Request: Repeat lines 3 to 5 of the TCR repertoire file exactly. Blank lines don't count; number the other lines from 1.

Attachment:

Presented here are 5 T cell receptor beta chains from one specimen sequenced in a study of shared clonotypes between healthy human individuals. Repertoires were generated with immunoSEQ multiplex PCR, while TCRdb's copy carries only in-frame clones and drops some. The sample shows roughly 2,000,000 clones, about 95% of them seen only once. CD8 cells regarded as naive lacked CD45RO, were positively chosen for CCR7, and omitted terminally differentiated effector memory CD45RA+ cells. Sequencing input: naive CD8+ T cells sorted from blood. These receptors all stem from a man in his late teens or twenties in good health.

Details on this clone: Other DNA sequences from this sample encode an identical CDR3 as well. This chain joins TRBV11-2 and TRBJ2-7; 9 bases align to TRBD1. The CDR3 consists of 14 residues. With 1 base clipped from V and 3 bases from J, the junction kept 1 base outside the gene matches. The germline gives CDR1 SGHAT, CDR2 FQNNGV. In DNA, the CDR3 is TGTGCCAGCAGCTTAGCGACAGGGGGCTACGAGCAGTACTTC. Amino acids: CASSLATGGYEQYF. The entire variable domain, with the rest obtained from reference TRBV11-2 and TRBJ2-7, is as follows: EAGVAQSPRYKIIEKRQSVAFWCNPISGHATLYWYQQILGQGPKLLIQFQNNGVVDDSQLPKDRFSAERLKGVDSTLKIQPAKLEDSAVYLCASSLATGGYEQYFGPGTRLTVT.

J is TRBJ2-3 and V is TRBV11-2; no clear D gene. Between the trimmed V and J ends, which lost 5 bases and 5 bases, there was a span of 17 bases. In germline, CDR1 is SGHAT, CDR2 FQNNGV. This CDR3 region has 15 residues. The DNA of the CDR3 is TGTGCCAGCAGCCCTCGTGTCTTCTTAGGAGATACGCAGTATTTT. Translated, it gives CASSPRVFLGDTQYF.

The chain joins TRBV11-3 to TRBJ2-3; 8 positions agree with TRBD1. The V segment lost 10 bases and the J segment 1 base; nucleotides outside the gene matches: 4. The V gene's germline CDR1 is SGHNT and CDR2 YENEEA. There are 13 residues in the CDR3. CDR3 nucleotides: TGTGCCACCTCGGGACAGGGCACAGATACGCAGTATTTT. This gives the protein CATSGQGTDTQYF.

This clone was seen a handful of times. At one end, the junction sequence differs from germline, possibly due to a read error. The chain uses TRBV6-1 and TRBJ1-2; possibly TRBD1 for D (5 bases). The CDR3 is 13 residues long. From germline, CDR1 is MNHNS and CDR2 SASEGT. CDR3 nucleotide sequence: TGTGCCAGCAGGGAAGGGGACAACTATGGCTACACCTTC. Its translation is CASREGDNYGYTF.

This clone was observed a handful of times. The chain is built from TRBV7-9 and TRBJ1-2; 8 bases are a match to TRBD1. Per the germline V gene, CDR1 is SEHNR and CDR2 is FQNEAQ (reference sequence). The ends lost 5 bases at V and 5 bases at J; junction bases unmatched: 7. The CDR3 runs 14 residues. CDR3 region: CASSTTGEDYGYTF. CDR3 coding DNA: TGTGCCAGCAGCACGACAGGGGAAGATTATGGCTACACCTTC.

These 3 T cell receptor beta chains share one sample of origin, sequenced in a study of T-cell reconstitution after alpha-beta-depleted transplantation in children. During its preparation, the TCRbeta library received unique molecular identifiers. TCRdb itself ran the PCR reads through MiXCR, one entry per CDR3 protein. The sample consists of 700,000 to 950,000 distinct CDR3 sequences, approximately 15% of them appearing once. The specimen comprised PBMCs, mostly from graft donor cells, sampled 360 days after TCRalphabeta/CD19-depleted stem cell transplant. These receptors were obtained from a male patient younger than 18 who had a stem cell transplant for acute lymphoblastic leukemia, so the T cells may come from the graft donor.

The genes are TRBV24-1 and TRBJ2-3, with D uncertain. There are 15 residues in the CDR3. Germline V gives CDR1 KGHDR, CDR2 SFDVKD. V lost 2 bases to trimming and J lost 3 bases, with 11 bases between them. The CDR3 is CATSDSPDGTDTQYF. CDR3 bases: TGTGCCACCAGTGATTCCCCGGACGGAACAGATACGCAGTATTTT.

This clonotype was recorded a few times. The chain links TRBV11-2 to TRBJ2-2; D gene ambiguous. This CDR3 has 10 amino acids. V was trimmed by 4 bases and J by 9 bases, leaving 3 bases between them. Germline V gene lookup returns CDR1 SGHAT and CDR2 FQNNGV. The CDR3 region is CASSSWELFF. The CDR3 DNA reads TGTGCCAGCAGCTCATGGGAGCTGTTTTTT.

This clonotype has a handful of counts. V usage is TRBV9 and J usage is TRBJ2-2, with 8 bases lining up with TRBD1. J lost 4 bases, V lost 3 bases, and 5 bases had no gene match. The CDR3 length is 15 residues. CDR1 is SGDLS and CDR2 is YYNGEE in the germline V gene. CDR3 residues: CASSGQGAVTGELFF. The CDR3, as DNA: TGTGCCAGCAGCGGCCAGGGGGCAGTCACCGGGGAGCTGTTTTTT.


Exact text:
J is TRBJ2-3 and V is TRBV11-2; no clear D gene. Between the trimmed V and J ends, which lost 5 bases and 5 bases, there was a span of 17 bases. In germline, CDR1 is SGHAT, CDR2 FQNNGV. This CDR3 region has 15 residues. The DNA of the CDR3 is TGTGCCAGCAGCCCTCGTGTCTTCTTAGGAGATACGCAGTATTTT. Translated, it gives CASSPRVFLGDTQYF.

The chain joins TRBV11-3 to TRBJ2-3; 8 positions agree with TRBD1. The V segment lost 10 bases and the J segment 1 base; nucleotides outside the gene matches: 4. The V gene's germline CDR1 is SGHNT and CDR2 YENEEA. There are 13 residues in the CDR3. CDR3 nucleotides: TGTGCCACCTCGGGACAGGGCACAGATACGCAGTATTTT. This gives the protein CATSGQGTDTQYF.

This clone was seen a handful of times. At one end, the junction sequence differs from germline, possibly due to a read error. The chain uses TRBV6-1 and TRBJ1-2; possibly TRBD1 for D (5 bases). The CDR3 is 13 residues long. From germline, CDR1 is MNHNS and CDR2 SASEGT. CDR3 nucleotide sequence: TGTGCCAGCAGGGAAGGGGACAACTATGGCTACACCTTC. Its translation is CASREGDNYGYTF.